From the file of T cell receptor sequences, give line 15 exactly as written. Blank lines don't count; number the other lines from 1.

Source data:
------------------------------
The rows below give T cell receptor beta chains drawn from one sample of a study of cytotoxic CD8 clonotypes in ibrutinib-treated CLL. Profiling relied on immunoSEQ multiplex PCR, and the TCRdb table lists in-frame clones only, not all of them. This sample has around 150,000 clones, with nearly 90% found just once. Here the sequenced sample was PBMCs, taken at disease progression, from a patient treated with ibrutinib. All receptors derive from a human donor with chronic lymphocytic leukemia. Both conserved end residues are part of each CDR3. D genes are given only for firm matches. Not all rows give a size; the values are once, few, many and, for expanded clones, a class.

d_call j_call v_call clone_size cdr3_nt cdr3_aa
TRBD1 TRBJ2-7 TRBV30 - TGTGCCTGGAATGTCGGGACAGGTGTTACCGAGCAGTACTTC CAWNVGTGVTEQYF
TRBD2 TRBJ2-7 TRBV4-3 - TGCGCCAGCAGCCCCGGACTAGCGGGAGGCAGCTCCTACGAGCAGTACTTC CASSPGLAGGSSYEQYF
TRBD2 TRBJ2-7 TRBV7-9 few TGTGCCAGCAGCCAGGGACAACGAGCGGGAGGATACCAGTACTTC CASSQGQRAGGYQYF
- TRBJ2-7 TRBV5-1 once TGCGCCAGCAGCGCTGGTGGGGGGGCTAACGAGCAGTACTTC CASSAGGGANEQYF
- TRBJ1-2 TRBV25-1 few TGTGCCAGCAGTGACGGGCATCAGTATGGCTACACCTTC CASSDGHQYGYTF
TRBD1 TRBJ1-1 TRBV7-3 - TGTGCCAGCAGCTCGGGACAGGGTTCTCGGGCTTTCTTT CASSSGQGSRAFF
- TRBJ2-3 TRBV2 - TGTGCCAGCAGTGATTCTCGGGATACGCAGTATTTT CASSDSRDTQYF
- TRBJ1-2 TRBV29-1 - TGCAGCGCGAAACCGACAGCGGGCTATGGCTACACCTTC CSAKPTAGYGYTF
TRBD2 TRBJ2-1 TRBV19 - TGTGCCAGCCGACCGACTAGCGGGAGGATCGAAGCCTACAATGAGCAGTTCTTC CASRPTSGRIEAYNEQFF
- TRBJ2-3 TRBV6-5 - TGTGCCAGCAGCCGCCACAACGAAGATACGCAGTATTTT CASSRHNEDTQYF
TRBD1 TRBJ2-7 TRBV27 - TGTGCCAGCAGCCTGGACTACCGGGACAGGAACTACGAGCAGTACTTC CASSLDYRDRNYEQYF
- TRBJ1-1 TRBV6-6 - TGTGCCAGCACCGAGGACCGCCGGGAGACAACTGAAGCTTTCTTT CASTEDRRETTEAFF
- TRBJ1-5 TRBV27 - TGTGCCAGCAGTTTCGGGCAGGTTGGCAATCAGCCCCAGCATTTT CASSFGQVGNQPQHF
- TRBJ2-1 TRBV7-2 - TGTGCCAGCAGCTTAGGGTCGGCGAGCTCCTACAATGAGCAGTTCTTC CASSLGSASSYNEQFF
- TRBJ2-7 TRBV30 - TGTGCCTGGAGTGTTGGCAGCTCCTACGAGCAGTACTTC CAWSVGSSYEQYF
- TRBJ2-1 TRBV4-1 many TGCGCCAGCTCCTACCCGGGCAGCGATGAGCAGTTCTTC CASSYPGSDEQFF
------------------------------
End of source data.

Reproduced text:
- TRBJ1-5 TRBV27 - TGTGCCAGCAGTTTCGGGCAGGTTGGCAATCAGCCCCAGCATTTT CASSFGQVGNQPQHF